Here’s an example, “Hi Joan, reaching out to follow up on the XYZ project. After a series of investigative reviews we’ve identified a value proposition that I’d like to verify from a business perspective. We’ve found that a database problem has resulted in about 14% of your customers abandoning their website purchase process prior to checkout due to frustration. As a $100M company, the simple math says this is about a $14M issue. Wondering if you see it the same way or think it’s not worth solving in light of other issues. Your perspective would be valuable to me in my allocation of resources.”

Even if they don’t respond with a suggestion to discuss at this point or point you to another contact they delegate with the responsibility, you have another nurturing opportunity. I recommend a follow up communication to see if they would be interested in understanding the business proposal you will be submitting. I also suggest that you (or your collaborative sponsor) offer to invite them to the formal meeting with the technical team, but offer to provide them with a 15 minute executive overview if they don’t have time for the one to two hour meeting with the rest of the evaluation committee.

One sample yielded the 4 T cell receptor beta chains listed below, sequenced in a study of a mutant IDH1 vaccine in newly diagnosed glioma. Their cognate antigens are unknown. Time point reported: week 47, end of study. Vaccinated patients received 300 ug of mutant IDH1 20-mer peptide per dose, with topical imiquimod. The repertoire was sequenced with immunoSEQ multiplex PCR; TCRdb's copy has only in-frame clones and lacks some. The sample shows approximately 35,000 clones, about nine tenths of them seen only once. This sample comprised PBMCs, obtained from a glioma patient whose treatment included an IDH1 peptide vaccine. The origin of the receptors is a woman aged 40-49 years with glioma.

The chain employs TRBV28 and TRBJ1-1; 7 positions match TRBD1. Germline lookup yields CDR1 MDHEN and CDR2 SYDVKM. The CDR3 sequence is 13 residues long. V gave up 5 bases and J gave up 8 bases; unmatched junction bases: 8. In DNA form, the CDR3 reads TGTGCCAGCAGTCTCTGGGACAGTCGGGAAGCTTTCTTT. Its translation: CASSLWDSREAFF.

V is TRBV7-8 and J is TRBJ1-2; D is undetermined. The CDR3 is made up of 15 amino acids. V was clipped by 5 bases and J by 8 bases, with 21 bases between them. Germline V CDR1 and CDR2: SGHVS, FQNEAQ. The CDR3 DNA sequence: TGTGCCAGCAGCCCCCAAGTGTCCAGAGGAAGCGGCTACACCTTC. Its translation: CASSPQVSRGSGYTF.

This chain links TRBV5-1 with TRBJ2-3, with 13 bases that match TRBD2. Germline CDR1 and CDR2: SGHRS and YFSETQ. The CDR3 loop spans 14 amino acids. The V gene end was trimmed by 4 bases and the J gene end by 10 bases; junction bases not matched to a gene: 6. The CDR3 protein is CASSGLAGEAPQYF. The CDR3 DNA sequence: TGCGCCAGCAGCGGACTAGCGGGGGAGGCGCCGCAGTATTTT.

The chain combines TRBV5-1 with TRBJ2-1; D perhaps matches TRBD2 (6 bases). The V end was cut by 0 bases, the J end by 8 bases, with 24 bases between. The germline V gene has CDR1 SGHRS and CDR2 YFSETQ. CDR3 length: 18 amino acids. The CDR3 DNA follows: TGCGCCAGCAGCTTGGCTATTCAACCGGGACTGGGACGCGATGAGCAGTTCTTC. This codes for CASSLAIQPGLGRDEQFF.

Guess which one they usually prefer? In the event they elect to go to the technical meeting, they can be a great resource for keeping the business proposal focused on the outcomes instead of price. I suggest using their presence as the rationale for starting with the executive summary identified below.